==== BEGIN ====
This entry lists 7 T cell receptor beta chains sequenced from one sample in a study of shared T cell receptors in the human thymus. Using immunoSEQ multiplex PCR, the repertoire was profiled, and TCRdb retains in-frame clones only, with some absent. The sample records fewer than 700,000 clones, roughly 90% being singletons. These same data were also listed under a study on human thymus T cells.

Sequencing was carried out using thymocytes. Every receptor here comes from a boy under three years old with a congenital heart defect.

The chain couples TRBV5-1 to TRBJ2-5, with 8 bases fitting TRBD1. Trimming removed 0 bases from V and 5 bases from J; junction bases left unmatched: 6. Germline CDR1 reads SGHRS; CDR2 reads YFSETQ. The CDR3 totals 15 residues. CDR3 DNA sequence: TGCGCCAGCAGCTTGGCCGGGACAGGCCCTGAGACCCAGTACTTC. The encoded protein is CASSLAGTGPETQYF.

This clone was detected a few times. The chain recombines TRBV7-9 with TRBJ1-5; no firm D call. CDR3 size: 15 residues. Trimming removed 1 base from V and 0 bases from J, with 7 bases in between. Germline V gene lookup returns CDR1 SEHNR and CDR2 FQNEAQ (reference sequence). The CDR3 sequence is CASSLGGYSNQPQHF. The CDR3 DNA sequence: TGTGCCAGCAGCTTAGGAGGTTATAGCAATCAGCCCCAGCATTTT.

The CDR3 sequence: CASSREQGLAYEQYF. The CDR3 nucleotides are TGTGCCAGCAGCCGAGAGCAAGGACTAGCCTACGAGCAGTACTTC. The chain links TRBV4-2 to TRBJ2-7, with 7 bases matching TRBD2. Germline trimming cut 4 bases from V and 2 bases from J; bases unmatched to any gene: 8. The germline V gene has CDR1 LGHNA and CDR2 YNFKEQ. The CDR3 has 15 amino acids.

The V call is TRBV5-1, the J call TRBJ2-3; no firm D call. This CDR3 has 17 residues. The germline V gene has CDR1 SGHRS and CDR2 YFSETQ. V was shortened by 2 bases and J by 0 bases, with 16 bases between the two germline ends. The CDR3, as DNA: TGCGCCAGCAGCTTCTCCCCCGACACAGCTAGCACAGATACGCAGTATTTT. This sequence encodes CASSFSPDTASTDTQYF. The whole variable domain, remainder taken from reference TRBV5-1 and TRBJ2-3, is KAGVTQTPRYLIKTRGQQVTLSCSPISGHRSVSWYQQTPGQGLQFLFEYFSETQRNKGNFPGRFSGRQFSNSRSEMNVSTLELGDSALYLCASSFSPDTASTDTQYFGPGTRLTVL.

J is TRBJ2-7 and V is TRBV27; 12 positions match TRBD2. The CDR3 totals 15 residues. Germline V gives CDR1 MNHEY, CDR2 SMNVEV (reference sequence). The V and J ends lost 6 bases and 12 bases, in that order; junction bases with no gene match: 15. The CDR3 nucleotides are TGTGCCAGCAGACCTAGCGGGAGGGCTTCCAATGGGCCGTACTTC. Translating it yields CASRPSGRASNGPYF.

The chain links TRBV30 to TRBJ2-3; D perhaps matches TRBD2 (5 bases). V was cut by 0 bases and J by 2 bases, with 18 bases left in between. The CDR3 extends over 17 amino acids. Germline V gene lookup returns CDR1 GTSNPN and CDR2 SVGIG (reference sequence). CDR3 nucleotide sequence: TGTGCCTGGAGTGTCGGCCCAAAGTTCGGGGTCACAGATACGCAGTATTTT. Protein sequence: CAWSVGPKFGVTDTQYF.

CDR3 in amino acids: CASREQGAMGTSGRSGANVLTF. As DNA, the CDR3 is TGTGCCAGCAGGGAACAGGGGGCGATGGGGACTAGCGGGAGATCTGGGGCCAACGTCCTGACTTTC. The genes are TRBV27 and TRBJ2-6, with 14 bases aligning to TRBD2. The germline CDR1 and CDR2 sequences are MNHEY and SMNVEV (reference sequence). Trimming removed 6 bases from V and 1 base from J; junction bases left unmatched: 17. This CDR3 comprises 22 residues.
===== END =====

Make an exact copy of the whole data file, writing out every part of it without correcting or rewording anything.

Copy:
This entry lists 7 T cell receptor beta chains sequenced from one sample in a study of shared T cell receptors in the human thymus. Using immunoSEQ multiplex PCR, the repertoire was profiled, and TCRdb retains in-frame clones only, with some absent. The sample records fewer than 700,000 clones, roughly 90% being singletons. These same data were also listed under a study on human thymus T cells.

Sequencing was carried out using thymocytes. Every receptor here comes from a boy under three years old with a congenital heart defect.

The chain couples TRBV5-1 to TRBJ2-5, with 8 bases fitting TRBD1. Trimming removed 0 bases from V and 5 bases from J; junction bases left unmatched: 6. Germline CDR1 reads SGHRS; CDR2 reads YFSETQ. The CDR3 totals 15 residues. CDR3 DNA sequence: TGCGCCAGCAGCTTGGCCGGGACAGGCCCTGAGACCCAGTACTTC. The encoded protein is CASSLAGTGPETQYF.

This clone was detected a few times. The chain recombines TRBV7-9 with TRBJ1-5; no firm D call. CDR3 size: 15 residues. Trimming removed 1 base from V and 0 bases from J, with 7 bases in between. Germline V gene lookup returns CDR1 SEHNR and CDR2 FQNEAQ (reference sequence). The CDR3 sequence is CASSLGGYSNQPQHF. The CDR3 DNA sequence: TGTGCCAGCAGCTTAGGAGGTTATAGCAATCAGCCCCAGCATTTT.

The CDR3 sequence: CASSREQGLAYEQYF. The CDR3 nucleotides are TGTGCCAGCAGCCGAGAGCAAGGACTAGCCTACGAGCAGTACTTC. The chain links TRBV4-2 to TRBJ2-7, with 7 bases matching TRBD2. Germline trimming cut 4 bases from V and 2 bases from J; bases unmatched to any gene: 8. The germline V gene has CDR1 LGHNA and CDR2 YNFKEQ. The CDR3 has 15 amino acids.

The V call is TRBV5-1, the J call TRBJ2-3; no firm D call. This CDR3 has 17 residues. The germline V gene has CDR1 SGHRS and CDR2 YFSETQ. V was shortened by 2 bases and J by 0 bases, with 16 bases between the two germline ends. The CDR3, as DNA: TGCGCCAGCAGCTTCTCCCCCGACACAGCTAGCACAGATACGCAGTATTTT. This sequence encodes CASSFSPDTASTDTQYF. The whole variable domain, remainder taken from reference TRBV5-1 and TRBJ2-3, is KAGVTQTPRYLIKTRGQQVTLSCSPISGHRSVSWYQQTPGQGLQFLFEYFSETQRNKGNFPGRFSGRQFSNSRSEMNVSTLELGDSALYLCASSFSPDTASTDTQYFGPGTRLTVL.

J is TRBJ2-7 and V is TRBV27; 12 positions match TRBD2. The CDR3 totals 15 residues. Germline V gives CDR1 MNHEY, CDR2 SMNVEV (reference sequence). The V and J ends lost 6 bases and 12 bases, in that order; junction bases with no gene match: 15. The CDR3 nucleotides are TGTGCCAGCAGACCTAGCGGGAGGGCTTCCAATGGGCCGTACTTC. Translating it yields CASRPSGRASNGPYF.

The chain links TRBV30 to TRBJ2-3; D perhaps matches TRBD2 (5 bases). V was cut by 0 bases and J by 2 bases, with 18 bases left in between. The CDR3 extends over 17 amino acids. Germline V gene lookup returns CDR1 GTSNPN and CDR2 SVGIG (reference sequence). CDR3 nucleotide sequence: TGTGCCTGGAGTGTCGGCCCAAAGTTCGGGGTCACAGATACGCAGTATTTT. Protein sequence: CAWSVGPKFGVTDTQYF.

CDR3 in amino acids: CASREQGAMGTSGRSGANVLTF. As DNA, the CDR3 is TGTGCCAGCAGGGAACAGGGGGCGATGGGGACTAGCGGGAGATCTGGGGCCAACGTCCTGACTTTC. The genes are TRBV27 and TRBJ2-6, with 14 bases aligning to TRBD2. The germline CDR1 and CDR2 sequences are MNHEY and SMNVEV (reference sequence). Trimming removed 6 bases from V and 1 base from J; junction bases left unmatched: 17. This CDR3 comprises 22 residues.